In its worse forms, conservatism is a matter of “I hate strangers and anything that’s different.” But in its better forms, conservatism simply says that the structures of society, both civil and political, religious and so on, are the result of a long series of trial-and-error experiments by millions of human beings, not only all over the world, but through time. And that you should toss out received wisdom only very carefully. Obviously there are some ideas that were around for centuries that were not good (slavery comes to mind). But when people have been doing something for a millennium or two, there is probably a reason. And you better be pretty careful before you just throw it out.
Almost a decade ago, Alvin Plantinga articulated his bold and controversial evolutionary argument against naturalism. This intriguing line of argument raises issues of importance to epistemologists and to philosophers of mind, of religion, and of science. In this, the first book to address the ongoing debate, Plantinga presents his influential thesis and responds to critiques by distinguished philosophers from a variety of subfields. Plantinga’s argument is aimed at metaphysical naturalism or roughly the view that no supernatural beings exist. Naturalism is typically conjoined with evolution as an explanation of the existence and diversity of life. Plantinga’s claim is that one who holds to the truth of both naturalism and evolution is irrational in doing so. More specifically, because the probability that unguided evolution would have produced reliable cognitive faculties is either low or inscrutable, one who holds both naturalism and evolution acquires a "defeater" for every belief he/she holds, including the beliefs associated with naturalism and evolution. Following Plantinga’s brief summary of his thesis are eleven original pieces by his critics. The book concludes with a new essay by Plantinga in which he defends and extends his view that metaphysical naturalism is self-defeating. ~ Book Description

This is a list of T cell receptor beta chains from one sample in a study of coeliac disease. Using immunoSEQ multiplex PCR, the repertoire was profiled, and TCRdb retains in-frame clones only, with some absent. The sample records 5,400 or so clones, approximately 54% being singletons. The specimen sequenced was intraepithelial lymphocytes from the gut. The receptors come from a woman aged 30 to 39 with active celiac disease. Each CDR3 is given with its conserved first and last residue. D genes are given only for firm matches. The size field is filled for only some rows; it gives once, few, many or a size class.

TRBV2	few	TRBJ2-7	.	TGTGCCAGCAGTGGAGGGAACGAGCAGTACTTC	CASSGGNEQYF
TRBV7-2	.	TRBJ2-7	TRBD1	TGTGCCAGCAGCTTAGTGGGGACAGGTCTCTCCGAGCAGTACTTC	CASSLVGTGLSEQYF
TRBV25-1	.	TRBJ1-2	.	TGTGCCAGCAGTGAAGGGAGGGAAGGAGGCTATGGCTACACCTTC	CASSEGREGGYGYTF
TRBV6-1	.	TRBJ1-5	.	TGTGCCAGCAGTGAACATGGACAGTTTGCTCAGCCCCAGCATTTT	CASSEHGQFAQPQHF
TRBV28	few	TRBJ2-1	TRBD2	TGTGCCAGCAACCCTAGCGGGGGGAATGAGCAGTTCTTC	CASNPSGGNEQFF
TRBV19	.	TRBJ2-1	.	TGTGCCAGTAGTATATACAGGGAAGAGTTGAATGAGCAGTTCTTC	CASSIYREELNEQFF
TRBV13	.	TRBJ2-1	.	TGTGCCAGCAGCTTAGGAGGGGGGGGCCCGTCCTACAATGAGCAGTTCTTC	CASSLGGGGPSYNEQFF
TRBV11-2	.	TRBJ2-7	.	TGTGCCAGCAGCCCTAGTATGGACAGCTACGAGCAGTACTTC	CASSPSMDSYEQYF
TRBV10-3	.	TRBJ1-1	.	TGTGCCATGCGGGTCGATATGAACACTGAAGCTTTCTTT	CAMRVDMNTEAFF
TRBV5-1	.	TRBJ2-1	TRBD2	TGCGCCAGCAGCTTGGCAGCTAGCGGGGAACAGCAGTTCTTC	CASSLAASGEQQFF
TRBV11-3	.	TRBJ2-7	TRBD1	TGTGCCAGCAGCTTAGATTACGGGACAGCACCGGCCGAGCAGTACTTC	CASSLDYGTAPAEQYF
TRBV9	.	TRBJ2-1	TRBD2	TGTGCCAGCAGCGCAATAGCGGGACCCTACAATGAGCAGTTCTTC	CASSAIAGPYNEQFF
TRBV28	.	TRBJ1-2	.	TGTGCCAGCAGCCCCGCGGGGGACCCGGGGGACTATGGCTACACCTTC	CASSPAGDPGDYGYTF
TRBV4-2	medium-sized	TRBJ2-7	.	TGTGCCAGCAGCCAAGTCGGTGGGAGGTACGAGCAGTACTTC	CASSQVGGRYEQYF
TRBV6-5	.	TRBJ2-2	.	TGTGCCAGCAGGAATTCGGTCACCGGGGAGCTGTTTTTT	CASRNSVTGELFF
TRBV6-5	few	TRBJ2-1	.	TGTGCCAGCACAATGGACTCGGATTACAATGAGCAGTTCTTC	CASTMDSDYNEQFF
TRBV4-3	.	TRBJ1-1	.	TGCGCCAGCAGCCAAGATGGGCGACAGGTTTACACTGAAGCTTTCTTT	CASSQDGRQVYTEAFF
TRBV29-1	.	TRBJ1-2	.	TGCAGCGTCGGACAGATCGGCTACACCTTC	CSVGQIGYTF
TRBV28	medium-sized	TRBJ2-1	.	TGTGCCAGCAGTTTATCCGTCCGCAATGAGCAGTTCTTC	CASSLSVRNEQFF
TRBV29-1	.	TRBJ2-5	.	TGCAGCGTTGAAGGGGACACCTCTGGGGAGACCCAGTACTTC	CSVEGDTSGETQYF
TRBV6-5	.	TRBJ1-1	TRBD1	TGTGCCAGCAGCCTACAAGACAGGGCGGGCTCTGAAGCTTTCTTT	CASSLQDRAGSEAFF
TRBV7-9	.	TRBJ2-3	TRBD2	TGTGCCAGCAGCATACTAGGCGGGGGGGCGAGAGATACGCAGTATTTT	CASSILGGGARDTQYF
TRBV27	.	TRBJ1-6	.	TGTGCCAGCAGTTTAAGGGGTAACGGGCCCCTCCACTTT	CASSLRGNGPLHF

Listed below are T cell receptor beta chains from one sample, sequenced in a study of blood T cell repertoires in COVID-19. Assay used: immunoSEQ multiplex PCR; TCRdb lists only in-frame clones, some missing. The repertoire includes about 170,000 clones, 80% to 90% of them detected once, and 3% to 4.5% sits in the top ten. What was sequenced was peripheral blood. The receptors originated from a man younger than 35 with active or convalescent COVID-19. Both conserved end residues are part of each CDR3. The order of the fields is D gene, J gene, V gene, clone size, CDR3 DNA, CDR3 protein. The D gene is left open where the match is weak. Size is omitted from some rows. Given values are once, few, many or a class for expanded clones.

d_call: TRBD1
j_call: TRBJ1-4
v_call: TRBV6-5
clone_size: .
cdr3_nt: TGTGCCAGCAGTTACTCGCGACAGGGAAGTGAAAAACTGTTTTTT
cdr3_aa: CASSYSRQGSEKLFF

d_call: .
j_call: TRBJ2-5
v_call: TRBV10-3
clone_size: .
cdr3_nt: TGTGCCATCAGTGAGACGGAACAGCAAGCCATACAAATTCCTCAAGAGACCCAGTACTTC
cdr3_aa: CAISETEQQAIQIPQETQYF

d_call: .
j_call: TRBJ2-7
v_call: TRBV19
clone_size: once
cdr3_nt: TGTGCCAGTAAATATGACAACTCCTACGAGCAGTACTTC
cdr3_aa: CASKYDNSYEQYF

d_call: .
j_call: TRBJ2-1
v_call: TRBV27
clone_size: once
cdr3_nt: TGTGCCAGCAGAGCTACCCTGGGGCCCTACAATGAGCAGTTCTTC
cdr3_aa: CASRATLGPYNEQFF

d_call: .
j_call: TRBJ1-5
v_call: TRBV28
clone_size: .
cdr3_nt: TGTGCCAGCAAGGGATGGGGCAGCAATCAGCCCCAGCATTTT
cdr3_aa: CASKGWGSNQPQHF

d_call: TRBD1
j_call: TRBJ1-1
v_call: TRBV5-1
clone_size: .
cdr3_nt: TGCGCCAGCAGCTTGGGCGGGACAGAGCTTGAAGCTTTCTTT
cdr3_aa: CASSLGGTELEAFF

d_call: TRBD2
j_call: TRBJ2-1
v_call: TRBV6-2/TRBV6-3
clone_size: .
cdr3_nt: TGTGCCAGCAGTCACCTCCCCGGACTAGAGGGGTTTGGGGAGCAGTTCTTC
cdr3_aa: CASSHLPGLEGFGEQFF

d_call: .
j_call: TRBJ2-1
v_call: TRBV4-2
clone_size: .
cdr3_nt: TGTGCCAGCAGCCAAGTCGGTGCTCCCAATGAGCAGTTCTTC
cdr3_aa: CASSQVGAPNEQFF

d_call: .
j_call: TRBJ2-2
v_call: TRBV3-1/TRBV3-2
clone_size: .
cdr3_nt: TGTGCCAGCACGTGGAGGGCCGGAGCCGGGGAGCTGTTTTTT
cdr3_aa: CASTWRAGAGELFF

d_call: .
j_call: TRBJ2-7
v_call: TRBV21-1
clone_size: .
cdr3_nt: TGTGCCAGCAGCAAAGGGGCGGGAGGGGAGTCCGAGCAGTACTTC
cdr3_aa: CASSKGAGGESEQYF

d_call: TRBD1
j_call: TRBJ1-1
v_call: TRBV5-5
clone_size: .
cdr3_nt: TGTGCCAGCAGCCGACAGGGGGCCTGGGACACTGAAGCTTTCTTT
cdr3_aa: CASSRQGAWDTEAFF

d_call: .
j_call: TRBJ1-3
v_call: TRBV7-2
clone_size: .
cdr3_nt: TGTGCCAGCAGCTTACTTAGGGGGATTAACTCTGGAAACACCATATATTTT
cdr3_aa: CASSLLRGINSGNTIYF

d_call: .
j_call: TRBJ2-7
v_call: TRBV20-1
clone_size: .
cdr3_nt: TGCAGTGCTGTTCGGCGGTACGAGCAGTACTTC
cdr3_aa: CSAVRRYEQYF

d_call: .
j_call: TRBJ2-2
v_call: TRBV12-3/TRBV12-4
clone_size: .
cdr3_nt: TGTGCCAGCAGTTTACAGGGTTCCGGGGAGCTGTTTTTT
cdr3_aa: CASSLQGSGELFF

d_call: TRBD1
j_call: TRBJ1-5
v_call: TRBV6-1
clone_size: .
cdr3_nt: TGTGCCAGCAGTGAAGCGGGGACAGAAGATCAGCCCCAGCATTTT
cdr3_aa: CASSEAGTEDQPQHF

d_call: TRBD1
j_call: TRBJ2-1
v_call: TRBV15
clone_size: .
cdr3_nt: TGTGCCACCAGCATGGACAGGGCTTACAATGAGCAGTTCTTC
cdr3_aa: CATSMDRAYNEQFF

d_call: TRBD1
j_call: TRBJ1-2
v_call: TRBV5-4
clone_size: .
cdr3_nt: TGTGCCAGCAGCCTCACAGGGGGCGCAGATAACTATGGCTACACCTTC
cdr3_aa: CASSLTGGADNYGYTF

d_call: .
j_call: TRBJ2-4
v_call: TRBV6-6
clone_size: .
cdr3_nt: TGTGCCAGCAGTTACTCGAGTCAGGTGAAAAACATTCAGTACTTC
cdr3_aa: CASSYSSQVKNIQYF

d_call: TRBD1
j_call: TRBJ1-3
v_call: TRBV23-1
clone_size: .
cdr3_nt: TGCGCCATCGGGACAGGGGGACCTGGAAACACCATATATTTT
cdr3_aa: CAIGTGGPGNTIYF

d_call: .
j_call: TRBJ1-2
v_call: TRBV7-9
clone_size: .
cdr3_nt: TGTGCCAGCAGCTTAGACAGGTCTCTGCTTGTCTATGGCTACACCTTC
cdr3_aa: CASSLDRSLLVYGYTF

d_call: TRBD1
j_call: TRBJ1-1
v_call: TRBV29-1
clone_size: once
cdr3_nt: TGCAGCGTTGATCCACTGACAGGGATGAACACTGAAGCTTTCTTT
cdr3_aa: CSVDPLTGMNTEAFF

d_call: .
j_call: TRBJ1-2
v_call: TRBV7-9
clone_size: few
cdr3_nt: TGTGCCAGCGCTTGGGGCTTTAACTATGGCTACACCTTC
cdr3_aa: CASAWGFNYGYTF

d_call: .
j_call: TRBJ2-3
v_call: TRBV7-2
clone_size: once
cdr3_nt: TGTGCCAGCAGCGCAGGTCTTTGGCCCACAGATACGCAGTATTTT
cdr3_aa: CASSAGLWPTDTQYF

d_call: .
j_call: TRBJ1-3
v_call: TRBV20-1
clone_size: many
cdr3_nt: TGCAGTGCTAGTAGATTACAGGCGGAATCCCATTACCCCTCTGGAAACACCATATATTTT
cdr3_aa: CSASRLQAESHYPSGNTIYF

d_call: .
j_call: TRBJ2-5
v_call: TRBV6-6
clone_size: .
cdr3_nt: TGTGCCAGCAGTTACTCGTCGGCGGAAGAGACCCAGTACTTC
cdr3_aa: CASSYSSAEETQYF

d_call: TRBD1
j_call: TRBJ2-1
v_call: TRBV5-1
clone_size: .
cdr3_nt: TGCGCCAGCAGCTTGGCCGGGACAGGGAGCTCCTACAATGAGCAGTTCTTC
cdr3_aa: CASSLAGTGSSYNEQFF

The Edge, an unassuming gathering of the worlds’ “most complex and sophisticated minds…asking each other the questions they are asking themselves” kicks of the new year with: “What is your question? Why?” The answers range in quality and interest from the disingenuous and rhetorical: “Are we ever going to be humble enough to assume that we are mere animals, like crabs, penguins, and chimpanzees, and not the chosen protégés of this or that God?” to the esoteric: What is the difference between the sigmundoscope and the sigmoidoscope? A number of these intellectuals are troubled by age-old, philosophical questions like the source of evil and the nature of identity. But unfortuntely, honest bewilderment and questioning are noticeably scarce, and in their stead are pedantry, scientistic surety, and several smug, scornful dismissals of philosophical and theological approaches to the same issues. In some cases, the essays reads like satire, guilelessly betraying the inability of science on its own to answer important questions. For example, Rafael Núñez argues that finally admitting we are merely animals is a road to peace. It is a relief to learn that what I thought were hateful slurs, like “Capitalist Dog”, actually hold the seeds of reconciliation. James Gilligan’s decent essay considers the limits of science, and almost admits this problem. (2/7/02)
The “Midas touch” picture of consciousness, as I call it — is the view that to take something as our ‘object’ automatically transforms it in some essential way (possibly even making it ‘mental’). How, exactly, consciousness — or for that matter language, or culture — being what it is, could make a tree or block of ice what it is, or turn something that was not already a tree or block of ice into one, is truly hard to say. We actually know how trees etc. come about, and they are not made by consciousness. One can also safely say that the story about how consciousness supposedly does its transforming and productive work has never been satisfactorily told. The second interpretation plays off of the saying that one cannot escape consciousness — cannot, as it is often said, “step outside of one’s mind.” Certainly, to be conscious of anything one must be conscious. But it does not follow from this that one cannot compare a thought to what it is about and whether it “matches up” or not. Only confusion could make one think it does — a confusion probably based upon the “Midas touch” picture of consciousness. [Editor’s note: Midas, in Greek mythology, had the ability to turn everything he touched into gold.]